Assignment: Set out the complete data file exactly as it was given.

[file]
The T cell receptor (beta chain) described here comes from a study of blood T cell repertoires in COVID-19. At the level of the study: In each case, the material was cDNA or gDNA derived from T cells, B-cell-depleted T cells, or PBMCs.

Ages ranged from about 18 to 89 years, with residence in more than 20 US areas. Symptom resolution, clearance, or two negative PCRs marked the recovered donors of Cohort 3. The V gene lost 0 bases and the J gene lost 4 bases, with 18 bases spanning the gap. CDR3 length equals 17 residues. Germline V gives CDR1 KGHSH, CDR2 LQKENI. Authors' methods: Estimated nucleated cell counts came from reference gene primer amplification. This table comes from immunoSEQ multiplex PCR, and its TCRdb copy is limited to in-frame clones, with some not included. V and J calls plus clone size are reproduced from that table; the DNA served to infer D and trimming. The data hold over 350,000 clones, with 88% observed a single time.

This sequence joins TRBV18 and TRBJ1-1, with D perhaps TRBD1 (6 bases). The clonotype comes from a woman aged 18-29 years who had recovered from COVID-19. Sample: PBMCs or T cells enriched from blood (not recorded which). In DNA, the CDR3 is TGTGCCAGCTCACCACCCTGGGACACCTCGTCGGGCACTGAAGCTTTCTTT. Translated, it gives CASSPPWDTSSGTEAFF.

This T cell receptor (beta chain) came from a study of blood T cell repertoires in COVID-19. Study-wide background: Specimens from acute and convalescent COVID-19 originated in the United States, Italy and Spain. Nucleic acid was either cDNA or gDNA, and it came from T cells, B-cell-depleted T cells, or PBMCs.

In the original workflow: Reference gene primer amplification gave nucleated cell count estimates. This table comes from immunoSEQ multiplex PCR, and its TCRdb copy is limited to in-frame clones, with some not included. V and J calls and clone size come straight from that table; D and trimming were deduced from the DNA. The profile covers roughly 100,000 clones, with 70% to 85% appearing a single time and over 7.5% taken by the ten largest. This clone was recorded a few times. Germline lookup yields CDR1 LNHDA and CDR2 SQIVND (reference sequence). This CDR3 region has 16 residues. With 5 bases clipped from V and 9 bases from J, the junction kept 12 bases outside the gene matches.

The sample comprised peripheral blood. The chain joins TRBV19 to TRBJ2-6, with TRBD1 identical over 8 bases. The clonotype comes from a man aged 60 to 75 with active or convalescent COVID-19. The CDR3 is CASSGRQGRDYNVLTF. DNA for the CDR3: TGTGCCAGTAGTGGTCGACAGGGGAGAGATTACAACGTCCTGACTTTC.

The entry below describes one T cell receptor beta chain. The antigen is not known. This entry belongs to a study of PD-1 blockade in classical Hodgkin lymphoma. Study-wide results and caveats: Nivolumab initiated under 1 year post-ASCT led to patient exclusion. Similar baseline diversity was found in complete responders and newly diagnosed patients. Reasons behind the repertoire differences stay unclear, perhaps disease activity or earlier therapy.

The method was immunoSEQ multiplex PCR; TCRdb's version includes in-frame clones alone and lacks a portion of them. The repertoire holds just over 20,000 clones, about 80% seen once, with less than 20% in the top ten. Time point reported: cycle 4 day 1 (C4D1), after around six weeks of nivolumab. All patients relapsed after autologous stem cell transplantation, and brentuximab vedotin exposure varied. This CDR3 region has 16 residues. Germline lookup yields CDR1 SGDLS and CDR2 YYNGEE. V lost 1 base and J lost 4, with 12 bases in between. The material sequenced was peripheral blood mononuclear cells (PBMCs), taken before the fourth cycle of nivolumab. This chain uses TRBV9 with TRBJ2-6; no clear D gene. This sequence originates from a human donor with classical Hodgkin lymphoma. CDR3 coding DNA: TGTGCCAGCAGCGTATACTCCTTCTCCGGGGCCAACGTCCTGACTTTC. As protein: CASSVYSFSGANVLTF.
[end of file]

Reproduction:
The T cell receptor (beta chain) described here comes from a study of blood T cell repertoires in COVID-19. At the level of the study: In each case, the material was cDNA or gDNA derived from T cells, B-cell-depleted T cells, or PBMCs.

Ages ranged from about 18 to 89 years, with residence in more than 20 US areas. Symptom resolution, clearance, or two negative PCRs marked the recovered donors of Cohort 3. The V gene lost 0 bases and the J gene lost 4 bases, with 18 bases spanning the gap. CDR3 length equals 17 residues. Germline V gives CDR1 KGHSH, CDR2 LQKENI. Authors' methods: Estimated nucleated cell counts came from reference gene primer amplification. This table comes from immunoSEQ multiplex PCR, and its TCRdb copy is limited to in-frame clones, with some not included. V and J calls plus clone size are reproduced from that table; the DNA served to infer D and trimming. The data hold over 350,000 clones, with 88% observed a single time.

This sequence joins TRBV18 and TRBJ1-1, with D perhaps TRBD1 (6 bases). The clonotype comes from a woman aged 18-29 years who had recovered from COVID-19. Sample: PBMCs or T cells enriched from blood (not recorded which). In DNA, the CDR3 is TGTGCCAGCTCACCACCCTGGGACACCTCGTCGGGCACTGAAGCTTTCTTT. Translated, it gives CASSPPWDTSSGTEAFF.

This T cell receptor (beta chain) came from a study of blood T cell repertoires in COVID-19. Study-wide background: Specimens from acute and convalescent COVID-19 originated in the United States, Italy and Spain. Nucleic acid was either cDNA or gDNA, and it came from T cells, B-cell-depleted T cells, or PBMCs.

In the original workflow: Reference gene primer amplification gave nucleated cell count estimates. This table comes from immunoSEQ multiplex PCR, and its TCRdb copy is limited to in-frame clones, with some not included. V and J calls and clone size come straight from that table; D and trimming were deduced from the DNA. The profile covers roughly 100,000 clones, with 70% to 85% appearing a single time and over 7.5% taken by the ten largest. This clone was recorded a few times. Germline lookup yields CDR1 LNHDA and CDR2 SQIVND (reference sequence). This CDR3 region has 16 residues. With 5 bases clipped from V and 9 bases from J, the junction kept 12 bases outside the gene matches.

The sample comprised peripheral blood. The chain joins TRBV19 to TRBJ2-6, with TRBD1 identical over 8 bases. The clonotype comes from a man aged 60 to 75 with active or convalescent COVID-19. The CDR3 is CASSGRQGRDYNVLTF. DNA for the CDR3: TGTGCCAGTAGTGGTCGACAGGGGAGAGATTACAACGTCCTGACTTTC.

The entry below describes one T cell receptor beta chain. The antigen is not known. This entry belongs to a study of PD-1 blockade in classical Hodgkin lymphoma. Study-wide results and caveats: Nivolumab initiated under 1 year post-ASCT led to patient exclusion. Similar baseline diversity was found in complete responders and newly diagnosed patients. Reasons behind the repertoire differences stay unclear, perhaps disease activity or earlier therapy.

The method was immunoSEQ multiplex PCR; TCRdb's version includes in-frame clones alone and lacks a portion of them. The repertoire holds just over 20,000 clones, about 80% seen once, with less than 20% in the top ten. Time point reported: cycle 4 day 1 (C4D1), after around six weeks of nivolumab. All patients relapsed after autologous stem cell transplantation, and brentuximab vedotin exposure varied. This CDR3 region has 16 residues. Germline lookup yields CDR1 SGDLS and CDR2 YYNGEE. V lost 1 base and J lost 4, with 12 bases in between. The material sequenced was peripheral blood mononuclear cells (PBMCs), taken before the fourth cycle of nivolumab. This chain uses TRBV9 with TRBJ2-6; no clear D gene. This sequence originates from a human donor with classical Hodgkin lymphoma. CDR3 coding DNA: TGTGCCAGCAGCGTATACTCCTTCTCCGGGGCCAACGTCCTGACTTTC. As protein: CASSVYSFSGANVLTF.